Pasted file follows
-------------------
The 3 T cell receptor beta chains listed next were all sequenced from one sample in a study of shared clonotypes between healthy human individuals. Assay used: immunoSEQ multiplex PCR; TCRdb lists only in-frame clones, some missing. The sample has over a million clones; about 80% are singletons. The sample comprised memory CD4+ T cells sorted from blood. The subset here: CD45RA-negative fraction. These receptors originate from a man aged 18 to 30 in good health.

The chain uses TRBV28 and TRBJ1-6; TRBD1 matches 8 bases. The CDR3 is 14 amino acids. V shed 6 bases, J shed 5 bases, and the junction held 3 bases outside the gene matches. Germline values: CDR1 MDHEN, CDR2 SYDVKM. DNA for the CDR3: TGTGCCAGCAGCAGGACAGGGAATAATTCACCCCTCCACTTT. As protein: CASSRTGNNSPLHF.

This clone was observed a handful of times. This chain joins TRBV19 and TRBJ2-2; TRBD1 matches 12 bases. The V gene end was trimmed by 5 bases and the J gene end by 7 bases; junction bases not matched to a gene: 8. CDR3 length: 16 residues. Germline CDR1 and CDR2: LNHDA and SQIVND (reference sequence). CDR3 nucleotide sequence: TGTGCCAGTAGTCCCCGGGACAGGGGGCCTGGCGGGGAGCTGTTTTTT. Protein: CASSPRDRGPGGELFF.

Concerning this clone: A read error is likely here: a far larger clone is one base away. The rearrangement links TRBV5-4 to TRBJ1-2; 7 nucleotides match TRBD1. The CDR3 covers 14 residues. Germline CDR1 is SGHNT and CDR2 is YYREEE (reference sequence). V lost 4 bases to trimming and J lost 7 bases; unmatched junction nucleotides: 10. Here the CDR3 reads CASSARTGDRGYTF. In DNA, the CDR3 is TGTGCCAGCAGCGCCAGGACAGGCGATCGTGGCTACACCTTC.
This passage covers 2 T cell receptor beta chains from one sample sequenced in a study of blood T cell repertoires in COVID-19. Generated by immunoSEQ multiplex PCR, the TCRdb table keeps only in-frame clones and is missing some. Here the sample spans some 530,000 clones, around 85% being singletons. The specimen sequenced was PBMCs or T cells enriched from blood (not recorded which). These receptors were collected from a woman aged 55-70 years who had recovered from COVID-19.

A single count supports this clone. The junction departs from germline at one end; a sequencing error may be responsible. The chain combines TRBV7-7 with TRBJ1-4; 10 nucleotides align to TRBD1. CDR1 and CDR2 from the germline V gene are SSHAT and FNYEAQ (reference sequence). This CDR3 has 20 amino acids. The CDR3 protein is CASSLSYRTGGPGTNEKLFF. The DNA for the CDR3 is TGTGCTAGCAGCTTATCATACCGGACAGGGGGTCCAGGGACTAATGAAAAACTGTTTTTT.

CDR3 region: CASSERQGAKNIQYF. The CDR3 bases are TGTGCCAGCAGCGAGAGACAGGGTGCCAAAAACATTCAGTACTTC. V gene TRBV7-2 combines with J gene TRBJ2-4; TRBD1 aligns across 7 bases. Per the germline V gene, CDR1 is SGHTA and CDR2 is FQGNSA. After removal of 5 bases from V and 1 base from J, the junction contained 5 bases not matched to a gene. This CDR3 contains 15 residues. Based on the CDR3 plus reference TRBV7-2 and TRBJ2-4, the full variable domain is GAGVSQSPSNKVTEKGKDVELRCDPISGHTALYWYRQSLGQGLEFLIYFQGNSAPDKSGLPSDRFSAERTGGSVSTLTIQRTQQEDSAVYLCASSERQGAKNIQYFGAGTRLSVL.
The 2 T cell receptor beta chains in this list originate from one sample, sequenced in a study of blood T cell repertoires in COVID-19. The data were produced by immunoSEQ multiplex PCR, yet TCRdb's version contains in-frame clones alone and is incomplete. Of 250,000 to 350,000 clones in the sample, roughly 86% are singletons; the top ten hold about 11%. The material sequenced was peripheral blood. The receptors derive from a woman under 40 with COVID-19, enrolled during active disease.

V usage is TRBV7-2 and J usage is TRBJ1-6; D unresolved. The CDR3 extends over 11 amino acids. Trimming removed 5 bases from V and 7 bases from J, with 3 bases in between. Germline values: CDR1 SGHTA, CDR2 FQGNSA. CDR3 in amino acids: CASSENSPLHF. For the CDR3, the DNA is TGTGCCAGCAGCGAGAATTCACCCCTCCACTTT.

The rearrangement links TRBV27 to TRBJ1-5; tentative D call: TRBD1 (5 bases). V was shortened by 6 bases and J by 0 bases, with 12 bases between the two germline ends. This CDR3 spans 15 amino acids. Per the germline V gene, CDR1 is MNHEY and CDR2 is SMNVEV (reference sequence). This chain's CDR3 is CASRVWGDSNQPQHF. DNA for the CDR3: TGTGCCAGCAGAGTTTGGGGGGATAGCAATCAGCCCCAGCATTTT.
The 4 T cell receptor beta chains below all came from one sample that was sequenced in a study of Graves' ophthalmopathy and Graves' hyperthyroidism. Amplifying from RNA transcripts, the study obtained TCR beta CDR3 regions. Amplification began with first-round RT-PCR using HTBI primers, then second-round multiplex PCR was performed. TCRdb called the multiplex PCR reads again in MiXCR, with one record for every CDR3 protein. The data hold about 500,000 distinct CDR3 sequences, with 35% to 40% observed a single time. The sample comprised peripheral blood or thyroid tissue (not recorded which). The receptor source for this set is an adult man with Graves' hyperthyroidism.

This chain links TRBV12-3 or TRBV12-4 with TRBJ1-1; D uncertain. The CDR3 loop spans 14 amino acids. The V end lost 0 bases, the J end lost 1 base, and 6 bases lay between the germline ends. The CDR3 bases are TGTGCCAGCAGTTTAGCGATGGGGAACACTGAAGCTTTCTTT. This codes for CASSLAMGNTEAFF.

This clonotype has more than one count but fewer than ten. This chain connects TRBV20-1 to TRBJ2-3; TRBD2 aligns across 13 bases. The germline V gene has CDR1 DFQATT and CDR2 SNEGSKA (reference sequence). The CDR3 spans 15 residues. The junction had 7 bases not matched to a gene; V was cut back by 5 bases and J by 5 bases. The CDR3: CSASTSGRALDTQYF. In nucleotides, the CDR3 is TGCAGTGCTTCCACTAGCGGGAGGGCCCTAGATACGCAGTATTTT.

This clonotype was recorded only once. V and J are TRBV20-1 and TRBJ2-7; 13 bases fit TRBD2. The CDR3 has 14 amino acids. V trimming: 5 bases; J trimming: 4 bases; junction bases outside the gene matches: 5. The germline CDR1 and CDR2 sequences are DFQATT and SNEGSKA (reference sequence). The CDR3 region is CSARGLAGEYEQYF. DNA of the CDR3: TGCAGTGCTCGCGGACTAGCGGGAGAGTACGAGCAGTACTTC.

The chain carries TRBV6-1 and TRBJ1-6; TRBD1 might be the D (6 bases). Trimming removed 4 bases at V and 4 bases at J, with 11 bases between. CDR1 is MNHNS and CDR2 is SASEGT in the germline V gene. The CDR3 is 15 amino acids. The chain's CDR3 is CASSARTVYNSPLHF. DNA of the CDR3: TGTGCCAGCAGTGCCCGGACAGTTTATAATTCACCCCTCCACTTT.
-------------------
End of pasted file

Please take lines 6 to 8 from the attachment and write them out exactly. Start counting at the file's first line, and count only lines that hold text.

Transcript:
A single count supports this clone. The junction departs from germline at one end; a sequencing error may be responsible. The chain combines TRBV7-7 with TRBJ1-4; 10 nucleotides align to TRBD1. CDR1 and CDR2 from the germline V gene are SSHAT and FNYEAQ (reference sequence). This CDR3 has 20 amino acids. The CDR3 protein is CASSLSYRTGGPGTNEKLFF. The DNA for the CDR3 is TGTGCTAGCAGCTTATCATACCGGACAGGGGGTCCAGGGACTAATGAAAAACTGTTTTTT.

CDR3 region: CASSERQGAKNIQYF. The CDR3 bases are TGTGCCAGCAGCGAGAGACAGGGTGCCAAAAACATTCAGTACTTC. V gene TRBV7-2 combines with J gene TRBJ2-4; TRBD1 aligns across 7 bases. Per the germline V gene, CDR1 is SGHTA and CDR2 is FQGNSA. After removal of 5 bases from V and 1 base from J, the junction contained 5 bases not matched to a gene. This CDR3 contains 15 residues. Based on the CDR3 plus reference TRBV7-2 and TRBJ2-4, the full variable domain is GAGVSQSPSNKVTEKGKDVELRCDPISGHTALYWYRQSLGQGLEFLIYFQGNSAPDKSGLPSDRFSAERTGGSVSTLTIQRTQQEDSAVYLCASSERQGAKNIQYFGAGTRLSVL.
The 2 T cell receptor beta chains in this list originate from one sample, sequenced in a study of blood T cell repertoires in COVID-19. The data were produced by immunoSEQ multiplex PCR, yet TCRdb's version contains in-frame clones alone and is incomplete. Of 250,000 to 350,000 clones in the sample, roughly 86% are singletons; the top ten hold about 11%. The material sequenced was peripheral blood. The receptors derive from a woman under 40 with COVID-19, enrolled during active disease.